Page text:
The Drum Awards Festival - Official Deadline

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By The Drum, Editorial

November 27, 2023 | 7 min read

Bearded Kitten won in the Event Production category at The Drum Awards for Experience for its work for Battersea Power Station. Here’s what went into the work...

The objective & strategy

What is good event production? To us, it’s not just taking the brief and making it happen. We use every modern production technique available, apply them to the most challenging circumstances, and push limits to achieve something that's never been done. Generally, we don’t know how we’ll do it. And then… we’ll do it. When we were asked to produce the reopening of Battersea Power Station, we knew it was a biggie. And we knew we were the perfect team for the job. Our key objective was to cause a stir (something we’re VERY good at) and put on an all-the-bells-andwhistles event to celebrate the building in all its glory. Name a type of event production. We used it, guaranteed. We invested in never-seen-before experiences that would blow everyone’s socks off. We wanted everyone to feel like they’d been struck by lightning - in a good way. It was time to cause a GREAT BIG BANG worthy of a second universe.

The icon is back!

This all took place in a listed building. Listed buildings aren’t built for events. Battersea Power Station definitely isn’t. We sourced structural engineers to find rigging installation solutions for lighting, sound, video - and the nine aerial dancers we floated through the air. I know what you’re thinking when you hear the term ‘aerial dancer’. Ours weren’t like that. Think Batman takes on The Joker in a mid-air battle. Synchronised dancing factory workers who just took off from the bar you’re drinking at. Sod buying a disco ball - we had a HUMAN DISCO BALL. And every light in the vicinity trained on it.

The opening moment

It’s showtime: for blast off, we used CO2 cannons/biodegradable confetti from the roof as Sadiq Khan counted us down - all meticulously monitored so the wind didn’t blow bits into a train or the Thames. We wanted FIREWORKS - but that was a no-go due to concern for the local falcon (naturally), so our production lead came up with the compromise of ticker tape. We had a solution to everything.

The Main Spectacle

The sky’s the limit - or, the ceiling. Our spectacle played with perspective, with performances from floor to roof. How to keep guests constantly entertained in such a big space? Well, you need a performer at every level of sight line. Whatever your angle, there was always something new to behold. Everyone’s talking about Drake’s deep-fake holograms - but we did it first. Installing a huge stage below a bespoke hologauze screen, we showcased a custom hologram of architect Sir Giles Gilbert Scott. Superman took off from the rafters, Batman zoomed around, aerial dancers launched from mirror-finished art-deco bars, topped off with the Setia Drummers from Malaysia and the local Battersea Community Choir. Oh, and a Michelin-starred feast featuring haute-cuisine from the UK and Malaysia (including a custom ‘Smoking Chimney’ cocktail) - where we had to make a temporary fire-proof kitchen from an unused retail store (if you fancy a headache, think of the RAMS.)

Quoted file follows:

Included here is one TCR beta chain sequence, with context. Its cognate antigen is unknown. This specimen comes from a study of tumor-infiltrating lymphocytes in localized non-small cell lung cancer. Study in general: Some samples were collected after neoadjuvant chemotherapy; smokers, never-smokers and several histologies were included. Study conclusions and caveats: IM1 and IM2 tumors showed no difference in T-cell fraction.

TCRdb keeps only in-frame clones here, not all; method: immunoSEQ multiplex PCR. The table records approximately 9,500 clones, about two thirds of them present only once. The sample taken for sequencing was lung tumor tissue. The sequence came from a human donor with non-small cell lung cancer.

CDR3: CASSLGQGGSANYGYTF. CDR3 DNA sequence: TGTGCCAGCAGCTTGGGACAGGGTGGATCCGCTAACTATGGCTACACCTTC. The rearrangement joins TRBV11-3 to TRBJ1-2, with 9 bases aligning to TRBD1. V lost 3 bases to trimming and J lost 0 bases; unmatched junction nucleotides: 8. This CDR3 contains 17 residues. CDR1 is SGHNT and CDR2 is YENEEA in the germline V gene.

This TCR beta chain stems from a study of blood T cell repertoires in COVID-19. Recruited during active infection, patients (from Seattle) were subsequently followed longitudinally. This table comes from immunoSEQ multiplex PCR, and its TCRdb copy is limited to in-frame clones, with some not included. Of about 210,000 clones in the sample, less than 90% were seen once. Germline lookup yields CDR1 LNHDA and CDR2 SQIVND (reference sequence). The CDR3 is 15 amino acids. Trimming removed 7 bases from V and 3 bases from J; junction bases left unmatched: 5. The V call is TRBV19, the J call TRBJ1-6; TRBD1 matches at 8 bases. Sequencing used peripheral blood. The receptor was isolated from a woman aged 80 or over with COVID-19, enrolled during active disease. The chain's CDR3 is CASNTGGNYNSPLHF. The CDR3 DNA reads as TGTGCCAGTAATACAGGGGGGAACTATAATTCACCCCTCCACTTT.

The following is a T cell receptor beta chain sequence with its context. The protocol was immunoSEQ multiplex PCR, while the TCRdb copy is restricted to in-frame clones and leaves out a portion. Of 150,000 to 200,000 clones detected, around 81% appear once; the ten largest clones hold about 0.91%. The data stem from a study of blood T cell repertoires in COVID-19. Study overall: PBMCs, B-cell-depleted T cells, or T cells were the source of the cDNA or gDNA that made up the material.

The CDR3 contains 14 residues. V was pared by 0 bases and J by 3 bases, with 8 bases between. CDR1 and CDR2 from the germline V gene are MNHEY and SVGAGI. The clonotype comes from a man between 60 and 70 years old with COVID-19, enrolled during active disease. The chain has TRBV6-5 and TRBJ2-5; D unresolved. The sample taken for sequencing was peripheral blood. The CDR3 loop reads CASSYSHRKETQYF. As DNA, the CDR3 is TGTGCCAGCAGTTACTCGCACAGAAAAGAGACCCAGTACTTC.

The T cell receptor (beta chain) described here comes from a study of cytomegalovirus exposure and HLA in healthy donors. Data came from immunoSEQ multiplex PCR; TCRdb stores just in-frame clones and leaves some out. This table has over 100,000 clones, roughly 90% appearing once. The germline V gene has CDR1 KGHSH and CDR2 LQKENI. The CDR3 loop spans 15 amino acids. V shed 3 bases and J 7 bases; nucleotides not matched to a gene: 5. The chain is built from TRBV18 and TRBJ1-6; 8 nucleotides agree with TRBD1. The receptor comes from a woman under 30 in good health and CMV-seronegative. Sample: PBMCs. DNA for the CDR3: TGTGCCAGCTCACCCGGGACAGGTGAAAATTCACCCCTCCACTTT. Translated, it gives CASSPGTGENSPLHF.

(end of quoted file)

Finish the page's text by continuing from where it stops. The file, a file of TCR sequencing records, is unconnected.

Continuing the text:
Everyone knows the Arcadia spider - but have you ever seen their Lords of Lightning? Think plasma ball - everyone had one as a kid, google it - but a human version, 50ft off the ground with 6M VOLTS OF ELECTRICITY going through them as they duelled across Turbine Hall A. Watch the video, words cannot do this justice. It was a world first (again, can someone find the number for the Guinness Book of World Records?). The party doesn’t start until the disco ball spins - so we snuck a human mirrorball aeralist through the roof, hidden in a bar column designed and created in our workshop. Now THAT’S how you kick off the afters.


An artist is only as good as their features (look at Bowie and Queen!) and we only collaborate with the best. Anystage Global, specialists in aerial spectacles, came on board. Patrick Woodroffe of the best. Anystage Global, specialists in aerial spectacles, came on board. Patrick Woodroffe of Woodroffe Bassett joined us as our lighting designer. Working as a team, we brought together an animated performance in two parts, depicting life during the existence of BPS between the years of 1930 - 2022.

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THE BUILD & PRODUCTION (AKA… THE TECHY BITS) Space was at a premium as we created a 360° experience for 1,000 guests within the hall. With performance dancers and aerialists in the centre of the room, we needed a specialist solution for multifunctional performance platforms. We designed and fabricated two bespoke podiums which held a minimal footprint, supported the dancers on an extended top and neatly functioned as a service area.

An ERW Rolled Steel frame was clad in 6mm FR MDF and laminated in a chrome finish. Specialist Joelmat flooring was printed for the dancers to perform on.

The Turbine halls and three levels of flat tiled surfaces created acoustic challenges, so we partnered with Autograph Sound to design a custom DNB system to reduce the echo. To enable us to take control of the LED colour fixtures inside and on the chimneys we worked with the network team and a grand MA 3 lighting controls. The space needed to function partly as a conference space so we incorporated a stage for speeches from key BPS stakeholders. Shop-fitters, contractors and the BK team danced around each other to get the stars to align for the preopening party, then we coordinated a two-way convoy of 21 artics, stripped out the show and installed the public events within a 36 hour window. The lighting display was rigged with one of the highest truss systems our riggers have ever installed.

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